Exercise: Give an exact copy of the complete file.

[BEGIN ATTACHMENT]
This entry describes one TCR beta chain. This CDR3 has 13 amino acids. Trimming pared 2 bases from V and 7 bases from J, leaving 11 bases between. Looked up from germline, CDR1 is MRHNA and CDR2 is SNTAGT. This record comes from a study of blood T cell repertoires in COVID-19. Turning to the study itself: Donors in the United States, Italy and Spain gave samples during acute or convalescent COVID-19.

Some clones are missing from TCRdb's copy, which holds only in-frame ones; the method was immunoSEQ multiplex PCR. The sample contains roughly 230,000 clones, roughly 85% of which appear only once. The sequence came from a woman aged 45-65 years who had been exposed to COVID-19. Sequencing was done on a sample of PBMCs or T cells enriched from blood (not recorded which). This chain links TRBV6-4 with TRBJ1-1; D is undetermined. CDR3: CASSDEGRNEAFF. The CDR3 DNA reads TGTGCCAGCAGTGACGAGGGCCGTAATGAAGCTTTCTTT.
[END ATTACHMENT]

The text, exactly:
This entry describes one TCR beta chain. This CDR3 has 13 amino acids. Trimming pared 2 bases from V and 7 bases from J, leaving 11 bases between. Looked up from germline, CDR1 is MRHNA and CDR2 is SNTAGT. This record comes from a study of blood T cell repertoires in COVID-19. Turning to the study itself: Donors in the United States, Italy and Spain gave samples during acute or convalescent COVID-19.

Some clones are missing from TCRdb's copy, which holds only in-frame ones; the method was immunoSEQ multiplex PCR. The sample contains roughly 230,000 clones, roughly 85% of which appear only once. The sequence came from a woman aged 45-65 years who had been exposed to COVID-19. Sequencing was done on a sample of PBMCs or T cells enriched from blood (not recorded which). This chain links TRBV6-4 with TRBJ1-1; D is undetermined. CDR3: CASSDEGRNEAFF. The CDR3 DNA reads TGTGCCAGCAGTGACGAGGGCCGTAATGAAGCTTTCTTT.